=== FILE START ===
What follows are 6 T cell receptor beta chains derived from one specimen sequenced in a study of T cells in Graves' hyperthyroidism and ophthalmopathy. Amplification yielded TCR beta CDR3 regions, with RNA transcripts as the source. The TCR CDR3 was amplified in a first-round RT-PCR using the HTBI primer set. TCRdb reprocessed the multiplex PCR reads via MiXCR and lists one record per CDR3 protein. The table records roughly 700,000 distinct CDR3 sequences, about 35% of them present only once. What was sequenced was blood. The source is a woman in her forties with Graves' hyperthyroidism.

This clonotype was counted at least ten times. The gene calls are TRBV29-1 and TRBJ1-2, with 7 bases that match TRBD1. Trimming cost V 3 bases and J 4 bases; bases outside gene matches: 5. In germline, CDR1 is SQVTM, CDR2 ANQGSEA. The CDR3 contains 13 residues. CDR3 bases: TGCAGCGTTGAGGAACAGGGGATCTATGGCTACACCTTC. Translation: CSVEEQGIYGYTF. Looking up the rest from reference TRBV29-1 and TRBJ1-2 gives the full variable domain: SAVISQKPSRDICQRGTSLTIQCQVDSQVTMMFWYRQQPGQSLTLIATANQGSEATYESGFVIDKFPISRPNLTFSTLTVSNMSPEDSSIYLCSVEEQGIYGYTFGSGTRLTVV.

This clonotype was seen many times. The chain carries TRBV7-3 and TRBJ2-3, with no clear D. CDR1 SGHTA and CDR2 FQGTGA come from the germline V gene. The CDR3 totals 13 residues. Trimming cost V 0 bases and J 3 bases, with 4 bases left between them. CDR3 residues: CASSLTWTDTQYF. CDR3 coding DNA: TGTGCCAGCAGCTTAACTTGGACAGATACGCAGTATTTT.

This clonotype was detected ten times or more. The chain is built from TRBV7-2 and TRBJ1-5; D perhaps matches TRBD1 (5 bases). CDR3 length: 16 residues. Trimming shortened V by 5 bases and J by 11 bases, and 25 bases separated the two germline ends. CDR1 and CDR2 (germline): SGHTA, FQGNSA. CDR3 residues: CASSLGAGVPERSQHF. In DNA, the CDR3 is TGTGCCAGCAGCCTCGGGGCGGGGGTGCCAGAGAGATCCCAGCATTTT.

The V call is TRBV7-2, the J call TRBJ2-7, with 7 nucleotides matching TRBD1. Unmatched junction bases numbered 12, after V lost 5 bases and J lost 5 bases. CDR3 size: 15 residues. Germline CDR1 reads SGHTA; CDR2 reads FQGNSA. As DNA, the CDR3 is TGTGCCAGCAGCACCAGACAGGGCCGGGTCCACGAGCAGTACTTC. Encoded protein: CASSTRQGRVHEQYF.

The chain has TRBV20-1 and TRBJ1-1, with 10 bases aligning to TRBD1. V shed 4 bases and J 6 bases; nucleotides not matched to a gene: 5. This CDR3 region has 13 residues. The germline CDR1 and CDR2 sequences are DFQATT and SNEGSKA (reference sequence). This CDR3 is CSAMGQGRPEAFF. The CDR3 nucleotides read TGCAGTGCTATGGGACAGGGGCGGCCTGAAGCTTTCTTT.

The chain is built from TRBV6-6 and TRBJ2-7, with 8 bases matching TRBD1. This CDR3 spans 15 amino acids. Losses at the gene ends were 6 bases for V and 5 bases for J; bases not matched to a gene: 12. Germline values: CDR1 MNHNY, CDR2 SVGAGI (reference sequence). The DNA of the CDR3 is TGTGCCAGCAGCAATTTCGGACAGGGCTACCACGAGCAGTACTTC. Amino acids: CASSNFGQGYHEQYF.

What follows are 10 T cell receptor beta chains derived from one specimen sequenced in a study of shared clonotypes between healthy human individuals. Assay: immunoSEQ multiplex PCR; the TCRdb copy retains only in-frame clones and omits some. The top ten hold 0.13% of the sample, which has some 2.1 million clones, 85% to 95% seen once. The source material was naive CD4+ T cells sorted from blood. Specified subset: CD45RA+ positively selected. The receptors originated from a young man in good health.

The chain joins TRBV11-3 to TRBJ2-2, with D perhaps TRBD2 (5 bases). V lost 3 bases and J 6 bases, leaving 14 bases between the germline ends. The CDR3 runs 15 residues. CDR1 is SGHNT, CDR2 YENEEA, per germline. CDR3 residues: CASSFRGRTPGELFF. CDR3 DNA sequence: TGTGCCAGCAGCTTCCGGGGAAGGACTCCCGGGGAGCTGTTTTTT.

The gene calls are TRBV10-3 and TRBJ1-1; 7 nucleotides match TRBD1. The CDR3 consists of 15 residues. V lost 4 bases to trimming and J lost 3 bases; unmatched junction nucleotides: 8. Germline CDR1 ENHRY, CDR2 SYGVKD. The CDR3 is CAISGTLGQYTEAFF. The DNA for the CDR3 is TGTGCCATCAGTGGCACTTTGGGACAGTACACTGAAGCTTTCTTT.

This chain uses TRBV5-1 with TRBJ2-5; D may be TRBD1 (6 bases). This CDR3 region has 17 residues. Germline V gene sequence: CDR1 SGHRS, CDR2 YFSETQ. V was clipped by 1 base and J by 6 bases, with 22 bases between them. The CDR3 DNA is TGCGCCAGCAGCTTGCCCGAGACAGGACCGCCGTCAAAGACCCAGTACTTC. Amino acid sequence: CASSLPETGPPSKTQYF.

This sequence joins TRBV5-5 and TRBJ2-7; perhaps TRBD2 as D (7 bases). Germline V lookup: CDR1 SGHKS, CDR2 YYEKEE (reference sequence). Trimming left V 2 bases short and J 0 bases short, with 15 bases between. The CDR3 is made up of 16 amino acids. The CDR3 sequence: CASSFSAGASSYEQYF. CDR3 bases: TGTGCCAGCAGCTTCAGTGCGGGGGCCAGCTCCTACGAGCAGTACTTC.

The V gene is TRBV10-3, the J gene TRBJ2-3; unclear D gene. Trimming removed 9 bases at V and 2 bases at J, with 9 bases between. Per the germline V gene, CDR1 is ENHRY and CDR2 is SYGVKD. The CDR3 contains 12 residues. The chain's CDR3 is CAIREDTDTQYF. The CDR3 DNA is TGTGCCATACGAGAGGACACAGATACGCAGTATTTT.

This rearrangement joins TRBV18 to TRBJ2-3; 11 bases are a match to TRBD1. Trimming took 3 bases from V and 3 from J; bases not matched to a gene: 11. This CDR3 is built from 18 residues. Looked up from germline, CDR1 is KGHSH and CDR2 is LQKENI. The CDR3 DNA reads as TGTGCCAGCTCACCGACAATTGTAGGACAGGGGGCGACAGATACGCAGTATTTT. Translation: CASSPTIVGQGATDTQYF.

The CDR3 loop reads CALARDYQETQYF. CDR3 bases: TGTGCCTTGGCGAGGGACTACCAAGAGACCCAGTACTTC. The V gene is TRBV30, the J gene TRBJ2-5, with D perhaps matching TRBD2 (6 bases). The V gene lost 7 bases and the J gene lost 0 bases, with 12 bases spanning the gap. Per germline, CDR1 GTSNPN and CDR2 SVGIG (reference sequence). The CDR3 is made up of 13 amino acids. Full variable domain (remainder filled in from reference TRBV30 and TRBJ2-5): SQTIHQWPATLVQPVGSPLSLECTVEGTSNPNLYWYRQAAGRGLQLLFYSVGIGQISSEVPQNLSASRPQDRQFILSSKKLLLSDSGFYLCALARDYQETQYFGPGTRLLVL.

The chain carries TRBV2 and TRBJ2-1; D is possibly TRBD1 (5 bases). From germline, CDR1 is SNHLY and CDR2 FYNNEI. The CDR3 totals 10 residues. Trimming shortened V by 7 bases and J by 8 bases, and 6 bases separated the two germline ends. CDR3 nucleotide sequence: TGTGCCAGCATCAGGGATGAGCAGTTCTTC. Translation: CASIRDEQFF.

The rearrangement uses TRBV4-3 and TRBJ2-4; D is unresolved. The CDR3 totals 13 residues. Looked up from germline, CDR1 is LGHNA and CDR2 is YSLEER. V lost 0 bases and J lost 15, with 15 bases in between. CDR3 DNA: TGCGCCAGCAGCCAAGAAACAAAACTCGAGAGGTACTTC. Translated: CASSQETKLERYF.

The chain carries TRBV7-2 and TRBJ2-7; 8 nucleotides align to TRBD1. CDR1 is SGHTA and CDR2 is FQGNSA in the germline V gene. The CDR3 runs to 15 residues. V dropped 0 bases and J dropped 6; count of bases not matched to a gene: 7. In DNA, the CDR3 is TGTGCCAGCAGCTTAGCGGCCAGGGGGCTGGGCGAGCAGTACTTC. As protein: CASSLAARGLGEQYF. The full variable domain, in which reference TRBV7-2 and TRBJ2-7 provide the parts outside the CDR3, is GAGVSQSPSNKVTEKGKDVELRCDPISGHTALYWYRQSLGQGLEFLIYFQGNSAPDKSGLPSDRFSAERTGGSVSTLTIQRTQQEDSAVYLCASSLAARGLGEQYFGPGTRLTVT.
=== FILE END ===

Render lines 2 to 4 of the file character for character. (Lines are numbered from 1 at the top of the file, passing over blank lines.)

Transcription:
This clonotype was counted at least ten times. The gene calls are TRBV29-1 and TRBJ1-2, with 7 bases that match TRBD1. Trimming cost V 3 bases and J 4 bases; bases outside gene matches: 5. In germline, CDR1 is SQVTM, CDR2 ANQGSEA. The CDR3 contains 13 residues. CDR3 bases: TGCAGCGTTGAGGAACAGGGGATCTATGGCTACACCTTC. Translation: CSVEEQGIYGYTF. Looking up the rest from reference TRBV29-1 and TRBJ1-2 gives the full variable domain: SAVISQKPSRDICQRGTSLTIQCQVDSQVTMMFWYRQQPGQSLTLIATANQGSEATYESGFVIDKFPISRPNLTFSTLTVSNMSPEDSSIYLCSVEEQGIYGYTFGSGTRLTVV.

This clonotype was seen many times. The chain carries TRBV7-3 and TRBJ2-3, with no clear D. CDR1 SGHTA and CDR2 FQGTGA come from the germline V gene. The CDR3 totals 13 residues. Trimming cost V 0 bases and J 3 bases, with 4 bases left between them. CDR3 residues: CASSLTWTDTQYF. CDR3 coding DNA: TGTGCCAGCAGCTTAACTTGGACAGATACGCAGTATTTT.

This clonotype was detected ten times or more. The chain is built from TRBV7-2 and TRBJ1-5; D perhaps matches TRBD1 (5 bases). CDR3 length: 16 residues. Trimming shortened V by 5 bases and J by 11 bases, and 25 bases separated the two germline ends. CDR1 and CDR2 (germline): SGHTA, FQGNSA. CDR3 residues: CASSLGAGVPERSQHF. In DNA, the CDR3 is TGTGCCAGCAGCCTCGGGGCGGGGGTGCCAGAGAGATCCCAGCATTTT.